• Those who are over 70 or in extremely medically vulnerable groups are asked to take extra care by cocooning. This includes people on immunosuppression therapies sufficient to significantly increase risk of infection. If you are unsure whether or not you fall into one of the categories of extremely medically vulnerable people listed, you should discuss your concerns with your GP or hospital clinician. 
    • Avoid contact with anyone who is unwell or has any symptoms of coronavirus
    • Stay at home at all times and avoid any face-to-face contact for 2 weeks from 27 March
    • Ask neighbours, family or friends to help you with shopping and any medicine that you need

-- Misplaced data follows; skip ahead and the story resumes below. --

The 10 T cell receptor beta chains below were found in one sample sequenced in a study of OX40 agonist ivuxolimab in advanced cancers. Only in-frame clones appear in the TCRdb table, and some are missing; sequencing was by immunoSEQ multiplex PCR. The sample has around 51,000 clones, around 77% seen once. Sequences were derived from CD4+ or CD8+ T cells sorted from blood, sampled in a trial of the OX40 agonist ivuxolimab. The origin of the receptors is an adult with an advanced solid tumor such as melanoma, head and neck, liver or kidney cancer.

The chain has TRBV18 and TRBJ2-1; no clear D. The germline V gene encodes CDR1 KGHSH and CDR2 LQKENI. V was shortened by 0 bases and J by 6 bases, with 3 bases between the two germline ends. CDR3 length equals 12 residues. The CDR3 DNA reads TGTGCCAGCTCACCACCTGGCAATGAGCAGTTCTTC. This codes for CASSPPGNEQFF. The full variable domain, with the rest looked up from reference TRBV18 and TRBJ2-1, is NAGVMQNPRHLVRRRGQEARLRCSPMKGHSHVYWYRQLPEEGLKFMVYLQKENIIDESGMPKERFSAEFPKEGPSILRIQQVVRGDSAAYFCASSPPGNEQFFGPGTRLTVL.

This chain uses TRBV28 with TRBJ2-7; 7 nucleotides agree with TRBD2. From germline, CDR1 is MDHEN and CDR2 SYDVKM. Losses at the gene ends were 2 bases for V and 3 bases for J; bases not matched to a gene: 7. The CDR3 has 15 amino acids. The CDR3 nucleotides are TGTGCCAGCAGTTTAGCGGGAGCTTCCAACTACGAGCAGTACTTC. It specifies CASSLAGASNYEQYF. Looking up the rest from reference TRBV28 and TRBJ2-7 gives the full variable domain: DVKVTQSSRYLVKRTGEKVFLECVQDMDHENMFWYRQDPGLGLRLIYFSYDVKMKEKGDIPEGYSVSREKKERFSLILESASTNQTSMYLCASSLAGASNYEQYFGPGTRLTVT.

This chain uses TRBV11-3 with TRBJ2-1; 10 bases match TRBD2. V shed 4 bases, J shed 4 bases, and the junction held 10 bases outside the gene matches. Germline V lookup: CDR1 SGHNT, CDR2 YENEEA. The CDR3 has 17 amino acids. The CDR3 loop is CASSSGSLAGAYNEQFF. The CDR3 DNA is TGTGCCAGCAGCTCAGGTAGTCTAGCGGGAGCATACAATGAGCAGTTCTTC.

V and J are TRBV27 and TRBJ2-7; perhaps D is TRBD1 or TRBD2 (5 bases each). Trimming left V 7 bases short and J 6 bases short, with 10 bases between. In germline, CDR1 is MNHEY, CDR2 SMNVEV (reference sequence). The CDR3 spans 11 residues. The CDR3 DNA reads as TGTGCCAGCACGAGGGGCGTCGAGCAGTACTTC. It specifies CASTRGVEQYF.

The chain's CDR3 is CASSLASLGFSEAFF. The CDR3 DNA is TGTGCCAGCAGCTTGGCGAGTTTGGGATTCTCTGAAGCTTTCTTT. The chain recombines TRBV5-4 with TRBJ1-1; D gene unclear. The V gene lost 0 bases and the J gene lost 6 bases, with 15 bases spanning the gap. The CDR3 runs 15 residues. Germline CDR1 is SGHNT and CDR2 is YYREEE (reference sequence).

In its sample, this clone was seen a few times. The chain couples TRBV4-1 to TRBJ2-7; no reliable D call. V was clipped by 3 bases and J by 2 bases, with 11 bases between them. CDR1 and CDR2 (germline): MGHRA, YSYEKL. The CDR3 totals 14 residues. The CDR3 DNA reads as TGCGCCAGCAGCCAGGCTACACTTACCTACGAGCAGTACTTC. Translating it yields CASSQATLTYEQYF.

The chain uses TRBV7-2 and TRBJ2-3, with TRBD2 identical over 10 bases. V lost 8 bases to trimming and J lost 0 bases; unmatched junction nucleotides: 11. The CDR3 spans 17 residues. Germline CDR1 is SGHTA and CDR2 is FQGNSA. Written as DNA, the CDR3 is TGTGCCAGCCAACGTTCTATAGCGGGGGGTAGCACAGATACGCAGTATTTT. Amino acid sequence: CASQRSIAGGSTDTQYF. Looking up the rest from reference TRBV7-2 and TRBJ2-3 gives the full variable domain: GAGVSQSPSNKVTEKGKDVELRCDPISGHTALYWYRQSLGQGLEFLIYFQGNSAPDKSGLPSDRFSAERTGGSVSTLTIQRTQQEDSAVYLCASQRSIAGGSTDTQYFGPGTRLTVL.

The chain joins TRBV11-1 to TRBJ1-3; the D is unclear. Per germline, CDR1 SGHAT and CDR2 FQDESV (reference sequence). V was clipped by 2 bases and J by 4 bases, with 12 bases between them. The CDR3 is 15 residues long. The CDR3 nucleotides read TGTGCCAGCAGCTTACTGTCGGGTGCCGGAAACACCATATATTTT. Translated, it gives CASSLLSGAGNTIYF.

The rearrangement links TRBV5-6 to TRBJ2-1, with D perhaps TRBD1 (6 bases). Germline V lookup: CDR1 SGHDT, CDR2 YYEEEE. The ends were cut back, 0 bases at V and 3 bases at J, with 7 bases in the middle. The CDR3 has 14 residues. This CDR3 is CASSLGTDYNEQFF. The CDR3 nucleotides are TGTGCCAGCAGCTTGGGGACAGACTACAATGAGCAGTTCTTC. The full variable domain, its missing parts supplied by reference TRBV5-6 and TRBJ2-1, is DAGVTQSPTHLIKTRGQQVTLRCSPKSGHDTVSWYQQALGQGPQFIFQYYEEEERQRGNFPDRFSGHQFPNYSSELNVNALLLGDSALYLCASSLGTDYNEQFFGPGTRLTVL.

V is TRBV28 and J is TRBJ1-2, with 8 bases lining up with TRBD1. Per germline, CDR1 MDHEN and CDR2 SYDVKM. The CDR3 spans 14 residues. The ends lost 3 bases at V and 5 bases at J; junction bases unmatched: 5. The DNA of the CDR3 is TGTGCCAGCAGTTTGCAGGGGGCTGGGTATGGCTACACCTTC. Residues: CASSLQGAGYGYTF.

• Do not attend any gatherings, including gatherings with family and friends anywhere
    • Do not go out shopping and if you are having food or medicines delivered they should be left outside your door

Click here to download a notice for your front door

    • Keep in touch with family and friends using a phone or computer
    • If you need to contact your GP or other services use the phone
    • Visits from people who provide essential support with your daily needs should continue. These include healthcare, personal support and social care.

Advice about cocooning for rheumatology patients on immunosuppressants and steroids during the Covid-19 pandemic

  • On 2 April, the Irish Society for Rhuematology published advice around cocooning to guide rheumatology patients who are on immunosuppressants and steroids (see above).